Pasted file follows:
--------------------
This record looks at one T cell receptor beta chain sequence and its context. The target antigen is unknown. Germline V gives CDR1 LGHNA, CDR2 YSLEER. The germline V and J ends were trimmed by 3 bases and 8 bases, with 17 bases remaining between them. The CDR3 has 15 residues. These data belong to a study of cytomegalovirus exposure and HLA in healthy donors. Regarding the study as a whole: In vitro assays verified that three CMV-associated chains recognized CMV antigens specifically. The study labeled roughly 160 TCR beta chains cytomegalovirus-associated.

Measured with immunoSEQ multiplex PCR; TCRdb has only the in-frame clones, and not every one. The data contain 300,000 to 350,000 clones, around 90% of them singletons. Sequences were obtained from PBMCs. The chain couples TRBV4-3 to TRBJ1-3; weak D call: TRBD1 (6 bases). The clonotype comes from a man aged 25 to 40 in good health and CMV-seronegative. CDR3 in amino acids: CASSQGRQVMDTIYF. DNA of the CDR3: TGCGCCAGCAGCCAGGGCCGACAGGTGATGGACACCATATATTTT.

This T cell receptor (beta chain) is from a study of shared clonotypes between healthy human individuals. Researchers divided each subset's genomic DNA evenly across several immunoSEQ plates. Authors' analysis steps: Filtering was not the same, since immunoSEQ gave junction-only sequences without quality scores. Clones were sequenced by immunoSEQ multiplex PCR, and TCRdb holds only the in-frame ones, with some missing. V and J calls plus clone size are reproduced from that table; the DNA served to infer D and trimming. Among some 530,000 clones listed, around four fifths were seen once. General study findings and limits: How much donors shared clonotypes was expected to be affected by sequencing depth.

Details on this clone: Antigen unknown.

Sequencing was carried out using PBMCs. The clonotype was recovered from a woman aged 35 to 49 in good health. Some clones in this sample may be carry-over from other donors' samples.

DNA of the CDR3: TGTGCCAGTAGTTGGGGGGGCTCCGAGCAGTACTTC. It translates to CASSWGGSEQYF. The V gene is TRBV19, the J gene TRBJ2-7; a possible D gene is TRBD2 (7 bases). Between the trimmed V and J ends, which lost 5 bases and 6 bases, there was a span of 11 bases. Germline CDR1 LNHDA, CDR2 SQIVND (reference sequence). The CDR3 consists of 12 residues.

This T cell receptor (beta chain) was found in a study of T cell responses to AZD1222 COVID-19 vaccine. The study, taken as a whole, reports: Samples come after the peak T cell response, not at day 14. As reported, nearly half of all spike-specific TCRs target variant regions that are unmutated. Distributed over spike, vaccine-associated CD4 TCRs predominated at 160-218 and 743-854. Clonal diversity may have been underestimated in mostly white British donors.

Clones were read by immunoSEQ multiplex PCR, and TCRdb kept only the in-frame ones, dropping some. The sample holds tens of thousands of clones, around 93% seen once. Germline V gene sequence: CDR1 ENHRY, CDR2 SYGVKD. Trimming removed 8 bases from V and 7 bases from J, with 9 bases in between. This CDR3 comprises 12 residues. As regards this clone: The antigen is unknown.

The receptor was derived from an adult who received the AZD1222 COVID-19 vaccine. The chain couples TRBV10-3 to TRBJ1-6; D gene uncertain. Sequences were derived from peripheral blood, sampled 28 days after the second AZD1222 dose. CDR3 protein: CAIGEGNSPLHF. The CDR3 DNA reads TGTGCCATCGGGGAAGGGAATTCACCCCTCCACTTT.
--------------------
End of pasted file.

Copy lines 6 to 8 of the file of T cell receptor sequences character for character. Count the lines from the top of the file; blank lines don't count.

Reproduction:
DNA of the CDR3: TGTGCCAGTAGTTGGGGGGGCTCCGAGCAGTACTTC. It translates to CASSWGGSEQYF. The V gene is TRBV19, the J gene TRBJ2-7; a possible D gene is TRBD2 (7 bases). Between the trimmed V and J ends, which lost 5 bases and 6 bases, there was a span of 11 bases. Germline CDR1 LNHDA, CDR2 SQIVND (reference sequence). The CDR3 consists of 12 residues.

This T cell receptor (beta chain) was found in a study of T cell responses to AZD1222 COVID-19 vaccine. The study, taken as a whole, reports: Samples come after the peak T cell response, not at day 14. As reported, nearly half of all spike-specific TCRs target variant regions that are unmutated. Distributed over spike, vaccine-associated CD4 TCRs predominated at 160-218 and 743-854. Clonal diversity may have been underestimated in mostly white British donors.

Clones were read by immunoSEQ multiplex PCR, and TCRdb kept only the in-frame ones, dropping some. The sample holds tens of thousands of clones, around 93% seen once. Germline V gene sequence: CDR1 ENHRY, CDR2 SYGVKD. Trimming removed 8 bases from V and 7 bases from J, with 9 bases in between. This CDR3 comprises 12 residues. As regards this clone: The antigen is unknown.